New charter is a big maze of puzzles of walls and paths: The Nation columnist

Thailand's Prime Minister Prayuth Chan-ocha arrives at a weekly cabinet meeting in Bangkok, on Feb 2, 2016.
Thailand's Prime Minister Prayuth Chan-ocha arrives at a weekly cabinet meeting in Bangkok, on Feb 2, 2016. PHOTO: REUTERS

Suthichai Yoon

The Nation/Asia News Network

Officially, the draft of the 270-article new charter is supposed to help "clean up politics".  Anyone with any trace of corrupt practice would be barred from entering the electoral race. The drafting commission members also would like the public to believe that it's a "constitution for reform" - so much so that one particular provision stipulates that education and police reform must be done in one year after the promulgation of the highest law of the land. How that is even remotely possible must be one of the great mysteries of modern-day politics. But very few people would take those clauses seriously. Most observers were waiting to read the "provisional clause", which will in fact determine how "democratic" this piece of document is. If you had been casting doubts on the work of the Constitution Drafting Commission (CDC) headed by Meechai Ruchupan from the outset, the details of the provisional clause would send chills down your spine. If you were trying to be "fair-minded" about the drafting process, you could be taken aback by the "audacity" of the charter writers to prove the critics right by retaining most of the absolute authority for the powers-that-be.

Article 257 will turn out to be the most controversial. It says the National Council for Peace and Order (NCPO) will remain in power until a new Cabinet is formed after the next election - with all the powers stipulated in the current provisional constitution. That means General Prayut Chan-o-Cha in his capacity as prime minister and NCPO chairman will continue to wield the all-embracing power under Article 44 of the provisional charter. Then, there is the big question of when the new Cabinet will assume office.

General Prayut may have publicly said the next election will be held in July, in 2017, regardless of whether the charter draft gets approved in the referendum or not. But if you read the fine print of the new charter draft that was made public last Friday, that may not be the case at all. One interpretation has it that if you follow the text closely the election could be delayed until 2018 - or even later. Articles 259 and 260 in the draft deal with the process of drawing up 10 organic laws related to holding elections. The draft stipulates that elections of MPs and senators will be held within 150 days, or five months, after the 10 organic laws are put into effect.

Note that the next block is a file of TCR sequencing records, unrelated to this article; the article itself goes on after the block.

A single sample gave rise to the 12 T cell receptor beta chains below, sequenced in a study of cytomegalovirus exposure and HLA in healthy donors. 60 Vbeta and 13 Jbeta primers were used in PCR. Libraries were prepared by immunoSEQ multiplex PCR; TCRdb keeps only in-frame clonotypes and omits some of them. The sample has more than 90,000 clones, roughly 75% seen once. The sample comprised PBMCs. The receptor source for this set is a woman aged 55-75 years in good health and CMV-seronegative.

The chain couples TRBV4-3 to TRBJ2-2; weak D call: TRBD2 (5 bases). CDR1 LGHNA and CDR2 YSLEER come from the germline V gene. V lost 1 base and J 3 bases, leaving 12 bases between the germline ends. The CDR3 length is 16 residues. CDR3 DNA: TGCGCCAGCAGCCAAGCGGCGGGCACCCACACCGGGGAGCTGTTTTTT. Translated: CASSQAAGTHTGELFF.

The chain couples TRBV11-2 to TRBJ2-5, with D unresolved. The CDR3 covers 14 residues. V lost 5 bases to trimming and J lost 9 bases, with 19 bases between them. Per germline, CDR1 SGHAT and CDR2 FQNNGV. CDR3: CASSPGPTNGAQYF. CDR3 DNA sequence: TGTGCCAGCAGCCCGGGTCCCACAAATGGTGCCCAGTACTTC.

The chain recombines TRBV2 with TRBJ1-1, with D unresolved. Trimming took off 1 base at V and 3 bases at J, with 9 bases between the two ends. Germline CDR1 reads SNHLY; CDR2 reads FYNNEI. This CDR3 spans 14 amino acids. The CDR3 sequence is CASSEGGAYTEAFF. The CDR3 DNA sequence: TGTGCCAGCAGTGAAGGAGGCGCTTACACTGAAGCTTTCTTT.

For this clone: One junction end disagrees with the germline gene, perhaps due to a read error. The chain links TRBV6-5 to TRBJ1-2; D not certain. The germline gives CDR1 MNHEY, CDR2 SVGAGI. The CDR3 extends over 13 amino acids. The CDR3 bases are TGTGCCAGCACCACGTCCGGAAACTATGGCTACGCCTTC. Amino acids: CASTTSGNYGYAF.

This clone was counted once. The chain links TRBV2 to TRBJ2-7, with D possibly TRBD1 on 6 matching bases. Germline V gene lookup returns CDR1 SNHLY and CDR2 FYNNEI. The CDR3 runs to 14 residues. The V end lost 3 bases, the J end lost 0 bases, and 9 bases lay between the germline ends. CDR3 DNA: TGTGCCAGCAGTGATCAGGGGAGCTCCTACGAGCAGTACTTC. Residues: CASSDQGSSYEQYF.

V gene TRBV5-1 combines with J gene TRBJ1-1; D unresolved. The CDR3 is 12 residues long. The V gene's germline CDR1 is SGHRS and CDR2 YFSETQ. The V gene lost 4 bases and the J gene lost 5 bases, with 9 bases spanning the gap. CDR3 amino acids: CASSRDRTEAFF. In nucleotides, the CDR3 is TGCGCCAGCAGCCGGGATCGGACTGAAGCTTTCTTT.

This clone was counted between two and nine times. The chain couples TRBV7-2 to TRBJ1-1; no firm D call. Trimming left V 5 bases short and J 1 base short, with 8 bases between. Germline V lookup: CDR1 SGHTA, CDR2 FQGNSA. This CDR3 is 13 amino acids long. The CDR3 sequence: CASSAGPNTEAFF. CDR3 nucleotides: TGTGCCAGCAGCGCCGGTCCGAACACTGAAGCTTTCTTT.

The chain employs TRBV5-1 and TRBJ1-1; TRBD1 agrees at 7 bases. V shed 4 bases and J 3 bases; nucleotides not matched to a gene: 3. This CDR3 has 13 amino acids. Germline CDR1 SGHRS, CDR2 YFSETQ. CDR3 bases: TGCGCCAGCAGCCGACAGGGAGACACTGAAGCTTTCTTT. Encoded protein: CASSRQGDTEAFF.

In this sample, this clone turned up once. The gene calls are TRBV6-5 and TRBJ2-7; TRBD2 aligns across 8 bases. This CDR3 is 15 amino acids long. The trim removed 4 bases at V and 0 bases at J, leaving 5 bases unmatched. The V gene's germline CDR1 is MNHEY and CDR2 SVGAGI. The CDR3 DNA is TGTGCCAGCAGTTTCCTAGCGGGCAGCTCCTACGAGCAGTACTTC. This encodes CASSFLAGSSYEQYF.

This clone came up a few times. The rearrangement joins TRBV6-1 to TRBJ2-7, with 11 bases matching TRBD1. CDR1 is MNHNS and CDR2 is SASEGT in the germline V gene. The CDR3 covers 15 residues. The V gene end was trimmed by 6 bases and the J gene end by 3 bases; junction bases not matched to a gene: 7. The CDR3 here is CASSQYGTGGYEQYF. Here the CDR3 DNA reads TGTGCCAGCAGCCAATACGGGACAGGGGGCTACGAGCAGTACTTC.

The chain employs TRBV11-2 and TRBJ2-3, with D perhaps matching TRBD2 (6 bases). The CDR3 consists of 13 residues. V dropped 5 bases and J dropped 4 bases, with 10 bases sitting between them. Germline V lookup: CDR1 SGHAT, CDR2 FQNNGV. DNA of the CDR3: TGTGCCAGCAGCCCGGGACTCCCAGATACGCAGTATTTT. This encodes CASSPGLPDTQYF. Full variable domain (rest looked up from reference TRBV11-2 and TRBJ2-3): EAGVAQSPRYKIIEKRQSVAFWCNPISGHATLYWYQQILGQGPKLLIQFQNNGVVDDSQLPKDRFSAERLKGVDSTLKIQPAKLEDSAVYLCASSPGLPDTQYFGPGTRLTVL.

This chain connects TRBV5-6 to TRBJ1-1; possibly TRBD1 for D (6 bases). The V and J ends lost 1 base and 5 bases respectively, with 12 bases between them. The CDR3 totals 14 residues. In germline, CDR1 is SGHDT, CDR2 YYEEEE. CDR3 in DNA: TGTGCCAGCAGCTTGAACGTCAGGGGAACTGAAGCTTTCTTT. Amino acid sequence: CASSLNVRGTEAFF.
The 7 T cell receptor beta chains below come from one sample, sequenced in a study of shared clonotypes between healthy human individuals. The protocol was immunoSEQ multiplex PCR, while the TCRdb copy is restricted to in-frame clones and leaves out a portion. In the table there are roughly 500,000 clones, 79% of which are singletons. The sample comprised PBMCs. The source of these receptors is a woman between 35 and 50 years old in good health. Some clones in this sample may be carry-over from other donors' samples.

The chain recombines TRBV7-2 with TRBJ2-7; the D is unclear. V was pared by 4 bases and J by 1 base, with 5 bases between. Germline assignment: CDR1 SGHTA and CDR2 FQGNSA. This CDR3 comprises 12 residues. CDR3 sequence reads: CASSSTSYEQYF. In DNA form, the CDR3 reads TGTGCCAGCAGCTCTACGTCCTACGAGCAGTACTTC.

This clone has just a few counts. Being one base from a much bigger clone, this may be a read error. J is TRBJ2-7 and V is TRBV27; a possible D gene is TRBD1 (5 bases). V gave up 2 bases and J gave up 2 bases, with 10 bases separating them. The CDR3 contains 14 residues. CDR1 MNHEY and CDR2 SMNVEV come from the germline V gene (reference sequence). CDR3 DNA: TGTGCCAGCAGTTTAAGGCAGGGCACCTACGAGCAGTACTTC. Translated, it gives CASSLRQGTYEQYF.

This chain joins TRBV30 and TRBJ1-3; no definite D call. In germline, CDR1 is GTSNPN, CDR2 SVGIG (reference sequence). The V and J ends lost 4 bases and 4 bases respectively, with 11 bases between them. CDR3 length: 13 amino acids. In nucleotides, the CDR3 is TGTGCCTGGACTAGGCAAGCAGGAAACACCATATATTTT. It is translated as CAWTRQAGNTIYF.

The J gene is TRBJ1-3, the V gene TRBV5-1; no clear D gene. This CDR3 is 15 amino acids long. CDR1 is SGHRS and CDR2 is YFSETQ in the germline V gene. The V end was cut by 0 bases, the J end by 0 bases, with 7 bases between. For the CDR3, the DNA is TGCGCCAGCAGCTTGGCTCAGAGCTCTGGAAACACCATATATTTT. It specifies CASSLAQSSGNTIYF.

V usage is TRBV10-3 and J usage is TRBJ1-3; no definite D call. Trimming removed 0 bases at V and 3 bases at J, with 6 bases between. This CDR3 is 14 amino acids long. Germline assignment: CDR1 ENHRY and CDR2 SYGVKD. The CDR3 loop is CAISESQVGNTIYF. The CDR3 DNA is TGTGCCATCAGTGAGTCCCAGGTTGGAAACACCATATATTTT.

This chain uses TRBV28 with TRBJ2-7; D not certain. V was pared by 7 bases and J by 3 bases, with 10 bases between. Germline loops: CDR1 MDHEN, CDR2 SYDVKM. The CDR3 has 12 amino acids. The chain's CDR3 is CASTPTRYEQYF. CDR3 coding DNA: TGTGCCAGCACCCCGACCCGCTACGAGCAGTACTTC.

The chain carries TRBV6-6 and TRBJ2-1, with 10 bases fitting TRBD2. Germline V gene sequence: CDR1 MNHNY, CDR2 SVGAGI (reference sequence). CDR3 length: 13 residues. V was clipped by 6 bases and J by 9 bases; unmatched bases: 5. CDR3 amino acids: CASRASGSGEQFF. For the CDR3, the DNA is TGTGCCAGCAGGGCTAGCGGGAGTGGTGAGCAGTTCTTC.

How long would the drafting of these 10 organic laws take? These two sections say that eight months is the deadline - and two more months for deliberation by the National Legislative Assembly (NLA). If one follows these guidelines, then the election could be held in October or November of 2017. That's about three to six months later than the timeline in the NCPO's original road map. But wait. Hidden somewhere in the two sections is the very tricky stipulation that if the CDC, for whatever reason, fails to complete the 10 organic laws in eight months, the CDC would be scrapped and the NCPO will set up a new CDC to continue with the task until it's completed. And what's the timeline given to the new CDC to finish that job? For some very mysterious reason, there is no mention in the draft at all. Is that a deliberate attempt to enable the military to delay the election indefinitely?

CDC chief Meechai denied there was anything malicious about it. The clause was aimed to put pressure on the CDC to make sure they complete the organic laws on time. If a new CDC was set up, a new deadline would certainly be announced, he promised. But there is no guarantee that the promise would be kept because if that eventually should happen, Meechai wouldn't be there to answer all these tough questions anymore. That bumpy journey assumes, of course, that the draft gets the green light in the upcoming referendum. If, however, it gets rejected the country's politics would hurtle down another road, equally bumpy, and filled with another set of landmines.

Whichever road it takes, the next political show promises to set off a new round of heated debate and confrontations in all shades and forms.